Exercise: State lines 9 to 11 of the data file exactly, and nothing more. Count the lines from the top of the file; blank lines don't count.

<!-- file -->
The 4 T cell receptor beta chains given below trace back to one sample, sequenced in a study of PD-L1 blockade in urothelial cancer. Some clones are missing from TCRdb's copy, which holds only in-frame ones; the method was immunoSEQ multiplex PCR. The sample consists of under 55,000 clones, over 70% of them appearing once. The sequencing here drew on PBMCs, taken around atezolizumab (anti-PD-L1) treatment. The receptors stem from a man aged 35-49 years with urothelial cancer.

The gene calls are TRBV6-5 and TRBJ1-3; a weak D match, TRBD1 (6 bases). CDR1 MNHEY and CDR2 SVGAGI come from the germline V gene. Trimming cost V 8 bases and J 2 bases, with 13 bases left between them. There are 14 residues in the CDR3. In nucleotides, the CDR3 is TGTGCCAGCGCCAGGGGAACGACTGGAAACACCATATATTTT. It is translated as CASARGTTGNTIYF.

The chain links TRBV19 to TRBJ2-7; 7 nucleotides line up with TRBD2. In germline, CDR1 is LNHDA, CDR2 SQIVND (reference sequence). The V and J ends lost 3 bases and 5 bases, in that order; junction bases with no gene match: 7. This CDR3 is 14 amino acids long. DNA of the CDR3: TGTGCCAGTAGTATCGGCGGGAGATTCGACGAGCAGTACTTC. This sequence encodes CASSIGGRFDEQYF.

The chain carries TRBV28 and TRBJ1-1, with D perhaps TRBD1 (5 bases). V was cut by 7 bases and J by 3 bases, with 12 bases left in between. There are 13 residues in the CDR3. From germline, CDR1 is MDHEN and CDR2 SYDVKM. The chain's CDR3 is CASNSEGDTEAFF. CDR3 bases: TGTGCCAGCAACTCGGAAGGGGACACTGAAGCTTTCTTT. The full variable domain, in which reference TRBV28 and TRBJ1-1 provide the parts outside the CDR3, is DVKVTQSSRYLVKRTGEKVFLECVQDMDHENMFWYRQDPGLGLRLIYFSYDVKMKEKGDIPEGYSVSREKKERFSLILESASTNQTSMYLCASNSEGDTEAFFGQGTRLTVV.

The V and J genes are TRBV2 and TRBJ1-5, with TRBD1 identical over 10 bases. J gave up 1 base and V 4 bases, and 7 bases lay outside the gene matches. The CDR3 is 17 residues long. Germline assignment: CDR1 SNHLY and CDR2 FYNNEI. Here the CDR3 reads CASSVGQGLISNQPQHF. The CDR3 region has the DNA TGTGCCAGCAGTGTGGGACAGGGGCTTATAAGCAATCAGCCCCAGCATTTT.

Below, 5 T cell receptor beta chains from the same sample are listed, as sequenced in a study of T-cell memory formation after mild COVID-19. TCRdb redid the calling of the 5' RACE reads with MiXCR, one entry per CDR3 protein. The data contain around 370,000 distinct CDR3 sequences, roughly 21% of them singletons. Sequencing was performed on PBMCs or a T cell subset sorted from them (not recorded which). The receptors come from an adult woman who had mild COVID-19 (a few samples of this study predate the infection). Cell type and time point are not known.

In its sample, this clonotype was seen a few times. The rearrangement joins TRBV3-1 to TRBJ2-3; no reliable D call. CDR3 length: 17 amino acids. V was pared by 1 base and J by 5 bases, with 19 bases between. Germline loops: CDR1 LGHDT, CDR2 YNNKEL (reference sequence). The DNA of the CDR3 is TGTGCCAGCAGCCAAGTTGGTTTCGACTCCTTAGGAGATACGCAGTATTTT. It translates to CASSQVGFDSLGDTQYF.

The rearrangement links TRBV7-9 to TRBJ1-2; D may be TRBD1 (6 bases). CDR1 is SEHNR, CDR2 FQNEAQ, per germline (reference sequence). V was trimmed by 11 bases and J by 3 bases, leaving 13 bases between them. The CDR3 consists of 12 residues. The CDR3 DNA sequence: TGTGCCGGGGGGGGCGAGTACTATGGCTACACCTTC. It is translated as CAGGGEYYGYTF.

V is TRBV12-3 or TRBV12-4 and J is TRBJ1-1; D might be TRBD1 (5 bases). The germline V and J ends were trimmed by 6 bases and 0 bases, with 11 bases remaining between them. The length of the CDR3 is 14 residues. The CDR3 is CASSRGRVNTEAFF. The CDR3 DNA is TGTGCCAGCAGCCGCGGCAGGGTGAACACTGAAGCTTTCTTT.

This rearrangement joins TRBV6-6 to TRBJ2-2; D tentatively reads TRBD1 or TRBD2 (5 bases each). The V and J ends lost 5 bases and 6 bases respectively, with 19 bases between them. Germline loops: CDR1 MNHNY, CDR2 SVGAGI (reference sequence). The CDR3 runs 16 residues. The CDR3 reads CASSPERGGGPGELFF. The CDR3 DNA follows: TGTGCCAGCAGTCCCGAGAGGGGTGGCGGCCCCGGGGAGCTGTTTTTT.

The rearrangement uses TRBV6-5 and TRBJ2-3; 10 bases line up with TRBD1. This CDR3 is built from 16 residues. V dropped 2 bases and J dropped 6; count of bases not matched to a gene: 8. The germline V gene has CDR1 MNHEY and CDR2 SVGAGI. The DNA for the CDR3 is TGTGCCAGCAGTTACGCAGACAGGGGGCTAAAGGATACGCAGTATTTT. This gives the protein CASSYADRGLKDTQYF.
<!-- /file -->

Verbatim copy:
V is TRBV12-3 or TRBV12-4 and J is TRBJ1-1; D might be TRBD1 (5 bases). The germline V and J ends were trimmed by 6 bases and 0 bases, with 11 bases remaining between them. The length of the CDR3 is 14 residues. The CDR3 is CASSRGRVNTEAFF. The CDR3 DNA is TGTGCCAGCAGCCGCGGCAGGGTGAACACTGAAGCTTTCTTT.

This rearrangement joins TRBV6-6 to TRBJ2-2; D tentatively reads TRBD1 or TRBD2 (5 bases each). The V and J ends lost 5 bases and 6 bases respectively, with 19 bases between them. Germline loops: CDR1 MNHNY, CDR2 SVGAGI (reference sequence). The CDR3 runs 16 residues. The CDR3 reads CASSPERGGGPGELFF. The CDR3 DNA follows: TGTGCCAGCAGTCCCGAGAGGGGTGGCGGCCCCGGGGAGCTGTTTTTT.

The rearrangement uses TRBV6-5 and TRBJ2-3; 10 bases line up with TRBD1. This CDR3 is built from 16 residues. V dropped 2 bases and J dropped 6; count of bases not matched to a gene: 8. The germline V gene has CDR1 MNHEY and CDR2 SVGAGI. The DNA for the CDR3 is TGTGCCAGCAGTTACGCAGACAGGGGGCTAAAGGATACGCAGTATTTT. This gives the protein CASSYADRGLKDTQYF.